He credits the 4th step of AA – Made a searching and fearless moral inventory of ourselves – as being a significant turning point in his life. By looking at me, I was able to forgive other people. I was able to go back and make amends, and every time I did I got better.

Today, Willie leads a simple, but spiritually grounded life. He is a successful businessman, happily married with two wonderful children, dedicated to his church, and to spreading the word that it is more than possible to overcome addiction. I was most impressed with his motivation and efforts to develop programs for teens, that can be taught in schools, to proactively help challenged kids better process and cope with painful emotions. I could not agree more that it is a tremendous need. It was an honor to speak with Willie and learn more about his story. I very much encourage you to get his book (www.whosewill.com) and be inspired.

Be the change you want to see…and hang in there, it’s not easy!

Monday, December 21st, 2009

Change is tough. Really tough. Whether dealing with an addiction or making a change in an organization to improve treatment, we are wired to keep doing the things we have always done and resist the new. My last post provided an academic framework for how we should get evidence-based practices commonplace in real-world treatment and educational settings, but doing so often means going against the grain – big time! It means being a change agent in an organization that often does not want to change. It means knowing you have science on your side, and continuing to work at breaking down the walls of ignorance – even when all your peers seem to be against you. Why? Because those who struggle with addiction deserve the absolute best when it comes to treatment and getting help. And when they seek out help from those who are not aligned with science, the outcomes simply are not as good.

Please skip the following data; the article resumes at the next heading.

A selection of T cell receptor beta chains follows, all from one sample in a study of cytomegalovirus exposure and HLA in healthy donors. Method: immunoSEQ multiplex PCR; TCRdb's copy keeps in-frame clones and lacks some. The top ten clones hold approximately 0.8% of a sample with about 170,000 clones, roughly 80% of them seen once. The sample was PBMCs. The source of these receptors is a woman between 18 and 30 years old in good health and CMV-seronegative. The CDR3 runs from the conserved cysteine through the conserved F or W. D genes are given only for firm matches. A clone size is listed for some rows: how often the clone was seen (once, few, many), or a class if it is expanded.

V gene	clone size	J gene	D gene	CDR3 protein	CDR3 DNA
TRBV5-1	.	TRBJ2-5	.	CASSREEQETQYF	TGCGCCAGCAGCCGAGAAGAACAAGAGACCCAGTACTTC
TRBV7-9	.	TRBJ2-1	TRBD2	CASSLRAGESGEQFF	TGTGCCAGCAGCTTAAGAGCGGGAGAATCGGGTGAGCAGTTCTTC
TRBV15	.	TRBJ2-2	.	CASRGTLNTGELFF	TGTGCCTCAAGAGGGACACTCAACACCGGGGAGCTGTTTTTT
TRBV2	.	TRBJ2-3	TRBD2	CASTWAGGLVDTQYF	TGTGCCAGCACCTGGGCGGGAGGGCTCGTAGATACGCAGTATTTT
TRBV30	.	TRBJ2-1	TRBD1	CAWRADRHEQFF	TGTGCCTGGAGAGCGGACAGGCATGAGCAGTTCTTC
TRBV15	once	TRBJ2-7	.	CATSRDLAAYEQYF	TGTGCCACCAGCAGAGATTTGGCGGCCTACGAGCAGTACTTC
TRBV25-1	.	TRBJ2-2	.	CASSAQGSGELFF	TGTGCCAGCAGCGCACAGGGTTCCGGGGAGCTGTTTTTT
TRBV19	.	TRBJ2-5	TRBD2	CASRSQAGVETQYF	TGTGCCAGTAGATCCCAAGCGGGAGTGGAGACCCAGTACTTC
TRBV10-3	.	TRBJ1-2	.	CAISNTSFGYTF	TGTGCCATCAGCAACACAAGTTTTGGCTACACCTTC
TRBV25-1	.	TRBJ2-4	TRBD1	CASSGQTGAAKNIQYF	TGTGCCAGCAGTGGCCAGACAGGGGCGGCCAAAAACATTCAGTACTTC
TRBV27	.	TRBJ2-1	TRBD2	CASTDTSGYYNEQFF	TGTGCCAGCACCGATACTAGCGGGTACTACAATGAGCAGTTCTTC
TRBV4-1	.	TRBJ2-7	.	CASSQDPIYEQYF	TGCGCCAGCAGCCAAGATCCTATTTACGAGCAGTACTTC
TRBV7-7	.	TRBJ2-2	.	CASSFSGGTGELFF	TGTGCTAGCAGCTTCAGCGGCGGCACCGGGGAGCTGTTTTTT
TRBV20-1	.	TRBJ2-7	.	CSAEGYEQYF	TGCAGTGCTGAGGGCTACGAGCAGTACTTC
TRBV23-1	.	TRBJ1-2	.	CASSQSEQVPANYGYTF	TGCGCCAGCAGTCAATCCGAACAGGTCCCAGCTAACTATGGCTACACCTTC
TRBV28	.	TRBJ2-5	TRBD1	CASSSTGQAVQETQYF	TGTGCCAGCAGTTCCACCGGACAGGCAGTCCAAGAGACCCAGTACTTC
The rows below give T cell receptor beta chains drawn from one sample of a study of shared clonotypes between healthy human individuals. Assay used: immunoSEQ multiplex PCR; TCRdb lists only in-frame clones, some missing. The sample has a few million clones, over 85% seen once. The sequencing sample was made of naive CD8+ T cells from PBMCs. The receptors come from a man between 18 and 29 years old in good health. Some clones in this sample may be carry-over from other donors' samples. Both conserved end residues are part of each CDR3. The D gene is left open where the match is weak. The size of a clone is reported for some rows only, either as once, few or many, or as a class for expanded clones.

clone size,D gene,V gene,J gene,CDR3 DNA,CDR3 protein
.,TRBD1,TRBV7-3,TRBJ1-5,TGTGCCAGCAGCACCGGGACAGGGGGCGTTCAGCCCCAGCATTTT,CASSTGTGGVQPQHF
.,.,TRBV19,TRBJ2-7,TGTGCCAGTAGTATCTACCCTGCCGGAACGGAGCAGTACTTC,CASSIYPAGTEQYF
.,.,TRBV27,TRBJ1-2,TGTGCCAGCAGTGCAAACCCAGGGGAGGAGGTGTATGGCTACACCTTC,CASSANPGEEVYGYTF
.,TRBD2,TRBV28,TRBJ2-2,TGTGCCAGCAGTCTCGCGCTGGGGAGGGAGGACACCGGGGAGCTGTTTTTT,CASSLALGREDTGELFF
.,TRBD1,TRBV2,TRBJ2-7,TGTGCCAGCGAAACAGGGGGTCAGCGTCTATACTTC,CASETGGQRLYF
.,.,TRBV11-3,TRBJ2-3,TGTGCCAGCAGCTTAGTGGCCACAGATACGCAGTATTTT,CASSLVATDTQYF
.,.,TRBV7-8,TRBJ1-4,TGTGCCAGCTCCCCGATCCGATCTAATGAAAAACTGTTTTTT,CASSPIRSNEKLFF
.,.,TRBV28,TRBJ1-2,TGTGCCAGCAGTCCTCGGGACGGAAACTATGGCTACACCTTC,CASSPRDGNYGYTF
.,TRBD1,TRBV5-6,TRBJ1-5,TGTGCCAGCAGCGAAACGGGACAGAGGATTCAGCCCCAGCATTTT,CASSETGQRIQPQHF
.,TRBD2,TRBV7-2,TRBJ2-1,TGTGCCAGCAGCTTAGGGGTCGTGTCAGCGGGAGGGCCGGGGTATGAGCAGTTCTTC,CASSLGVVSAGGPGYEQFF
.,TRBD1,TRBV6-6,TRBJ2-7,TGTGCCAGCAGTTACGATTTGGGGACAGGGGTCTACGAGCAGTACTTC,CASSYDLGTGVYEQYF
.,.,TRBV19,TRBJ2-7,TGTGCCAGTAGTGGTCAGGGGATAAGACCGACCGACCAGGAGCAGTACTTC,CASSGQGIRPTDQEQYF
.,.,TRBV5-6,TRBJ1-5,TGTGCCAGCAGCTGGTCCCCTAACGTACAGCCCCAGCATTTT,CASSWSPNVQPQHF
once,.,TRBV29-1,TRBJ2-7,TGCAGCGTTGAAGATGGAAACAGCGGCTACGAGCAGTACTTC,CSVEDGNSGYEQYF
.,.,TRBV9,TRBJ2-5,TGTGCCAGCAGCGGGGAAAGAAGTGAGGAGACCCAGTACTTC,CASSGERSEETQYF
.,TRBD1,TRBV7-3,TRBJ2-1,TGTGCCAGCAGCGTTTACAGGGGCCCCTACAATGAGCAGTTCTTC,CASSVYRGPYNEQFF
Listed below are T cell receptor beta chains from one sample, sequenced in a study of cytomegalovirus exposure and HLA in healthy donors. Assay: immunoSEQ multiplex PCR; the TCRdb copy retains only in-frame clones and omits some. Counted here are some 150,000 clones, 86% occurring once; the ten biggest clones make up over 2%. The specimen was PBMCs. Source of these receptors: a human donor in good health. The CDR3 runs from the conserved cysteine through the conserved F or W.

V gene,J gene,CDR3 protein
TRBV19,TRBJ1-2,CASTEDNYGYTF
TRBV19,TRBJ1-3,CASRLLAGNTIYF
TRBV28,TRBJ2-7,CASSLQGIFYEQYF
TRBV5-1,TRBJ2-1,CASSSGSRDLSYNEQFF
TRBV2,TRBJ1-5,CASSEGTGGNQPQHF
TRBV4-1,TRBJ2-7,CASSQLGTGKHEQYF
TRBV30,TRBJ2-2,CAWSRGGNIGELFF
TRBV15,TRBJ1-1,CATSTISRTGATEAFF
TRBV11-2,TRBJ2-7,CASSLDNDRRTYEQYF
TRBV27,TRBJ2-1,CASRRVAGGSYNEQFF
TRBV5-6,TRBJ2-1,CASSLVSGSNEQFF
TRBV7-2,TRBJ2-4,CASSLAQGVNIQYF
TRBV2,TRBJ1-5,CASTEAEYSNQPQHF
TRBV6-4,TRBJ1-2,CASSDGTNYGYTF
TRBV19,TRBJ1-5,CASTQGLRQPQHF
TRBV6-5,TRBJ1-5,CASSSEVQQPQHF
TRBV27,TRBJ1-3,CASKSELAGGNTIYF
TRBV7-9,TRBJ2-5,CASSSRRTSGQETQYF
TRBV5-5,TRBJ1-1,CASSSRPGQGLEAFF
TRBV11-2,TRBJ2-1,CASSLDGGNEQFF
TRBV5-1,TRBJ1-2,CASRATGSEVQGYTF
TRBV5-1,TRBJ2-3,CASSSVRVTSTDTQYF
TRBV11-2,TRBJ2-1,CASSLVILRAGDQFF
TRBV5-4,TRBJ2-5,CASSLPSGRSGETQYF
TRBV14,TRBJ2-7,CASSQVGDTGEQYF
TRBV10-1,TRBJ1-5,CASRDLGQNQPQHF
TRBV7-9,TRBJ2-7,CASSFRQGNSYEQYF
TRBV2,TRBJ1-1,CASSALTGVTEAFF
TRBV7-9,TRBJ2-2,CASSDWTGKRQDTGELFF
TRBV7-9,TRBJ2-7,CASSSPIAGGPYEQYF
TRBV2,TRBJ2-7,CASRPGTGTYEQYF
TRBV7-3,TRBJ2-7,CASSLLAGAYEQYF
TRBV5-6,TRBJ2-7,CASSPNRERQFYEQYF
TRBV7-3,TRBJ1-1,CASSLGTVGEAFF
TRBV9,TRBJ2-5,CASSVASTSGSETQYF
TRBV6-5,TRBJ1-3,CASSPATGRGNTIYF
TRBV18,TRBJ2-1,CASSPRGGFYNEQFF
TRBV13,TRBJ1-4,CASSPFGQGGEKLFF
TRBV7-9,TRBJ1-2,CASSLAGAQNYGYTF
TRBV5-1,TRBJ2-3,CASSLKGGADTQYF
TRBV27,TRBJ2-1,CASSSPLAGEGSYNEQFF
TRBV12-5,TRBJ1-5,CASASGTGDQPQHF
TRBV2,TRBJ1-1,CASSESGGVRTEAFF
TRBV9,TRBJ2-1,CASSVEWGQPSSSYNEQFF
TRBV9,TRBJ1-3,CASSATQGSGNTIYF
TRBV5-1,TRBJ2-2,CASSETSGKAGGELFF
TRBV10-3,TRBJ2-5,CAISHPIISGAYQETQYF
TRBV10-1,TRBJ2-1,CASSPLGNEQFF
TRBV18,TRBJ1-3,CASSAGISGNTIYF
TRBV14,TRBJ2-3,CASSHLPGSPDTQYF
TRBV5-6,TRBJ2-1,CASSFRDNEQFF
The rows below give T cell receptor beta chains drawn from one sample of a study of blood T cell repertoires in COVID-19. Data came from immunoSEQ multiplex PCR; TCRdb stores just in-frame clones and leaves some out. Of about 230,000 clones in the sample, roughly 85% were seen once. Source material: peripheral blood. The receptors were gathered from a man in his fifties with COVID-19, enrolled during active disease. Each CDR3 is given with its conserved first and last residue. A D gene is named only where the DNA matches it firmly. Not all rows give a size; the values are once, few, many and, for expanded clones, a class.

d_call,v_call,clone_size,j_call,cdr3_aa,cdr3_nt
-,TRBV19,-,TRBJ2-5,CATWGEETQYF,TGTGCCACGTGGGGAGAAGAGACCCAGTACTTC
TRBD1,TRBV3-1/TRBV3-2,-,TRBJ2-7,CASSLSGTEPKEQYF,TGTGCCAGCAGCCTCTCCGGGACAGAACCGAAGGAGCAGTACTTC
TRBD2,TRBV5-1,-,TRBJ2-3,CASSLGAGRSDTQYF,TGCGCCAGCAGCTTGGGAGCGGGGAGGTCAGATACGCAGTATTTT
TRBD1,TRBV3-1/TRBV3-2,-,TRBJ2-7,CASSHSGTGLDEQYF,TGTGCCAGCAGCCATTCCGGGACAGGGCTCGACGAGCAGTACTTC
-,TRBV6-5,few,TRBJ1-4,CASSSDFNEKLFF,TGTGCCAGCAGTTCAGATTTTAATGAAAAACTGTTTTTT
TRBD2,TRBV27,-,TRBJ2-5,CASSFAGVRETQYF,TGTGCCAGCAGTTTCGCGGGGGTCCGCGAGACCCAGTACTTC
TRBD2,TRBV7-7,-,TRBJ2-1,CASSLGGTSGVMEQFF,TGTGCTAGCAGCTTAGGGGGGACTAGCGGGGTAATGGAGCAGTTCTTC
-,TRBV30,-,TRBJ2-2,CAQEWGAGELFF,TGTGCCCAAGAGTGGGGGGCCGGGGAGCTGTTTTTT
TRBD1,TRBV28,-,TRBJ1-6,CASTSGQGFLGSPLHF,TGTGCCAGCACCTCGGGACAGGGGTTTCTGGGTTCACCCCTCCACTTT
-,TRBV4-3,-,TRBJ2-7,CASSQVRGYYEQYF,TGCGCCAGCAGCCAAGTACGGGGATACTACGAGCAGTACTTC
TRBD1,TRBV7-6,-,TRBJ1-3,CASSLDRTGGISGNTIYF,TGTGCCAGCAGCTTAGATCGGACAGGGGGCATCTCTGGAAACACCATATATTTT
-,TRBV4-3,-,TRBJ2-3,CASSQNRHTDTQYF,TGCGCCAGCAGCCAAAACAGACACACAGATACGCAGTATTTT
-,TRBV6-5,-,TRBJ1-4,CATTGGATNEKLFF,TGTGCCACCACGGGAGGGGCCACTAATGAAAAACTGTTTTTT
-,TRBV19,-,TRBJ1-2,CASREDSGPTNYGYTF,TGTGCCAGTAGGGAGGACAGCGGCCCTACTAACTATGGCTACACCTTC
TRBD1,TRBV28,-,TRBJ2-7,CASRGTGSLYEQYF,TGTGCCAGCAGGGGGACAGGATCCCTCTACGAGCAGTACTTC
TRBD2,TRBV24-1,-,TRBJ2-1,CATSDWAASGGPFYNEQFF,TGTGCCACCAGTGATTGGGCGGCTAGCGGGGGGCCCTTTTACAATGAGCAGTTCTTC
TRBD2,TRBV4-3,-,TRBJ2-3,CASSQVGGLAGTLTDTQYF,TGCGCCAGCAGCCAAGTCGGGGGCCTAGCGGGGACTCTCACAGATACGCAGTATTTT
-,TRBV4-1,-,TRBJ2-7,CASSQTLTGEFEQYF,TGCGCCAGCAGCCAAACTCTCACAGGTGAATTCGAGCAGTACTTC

A collegue of mine a few years into her work as an addiction’s counselor emailed me recently about her efforts to enact change within her organization: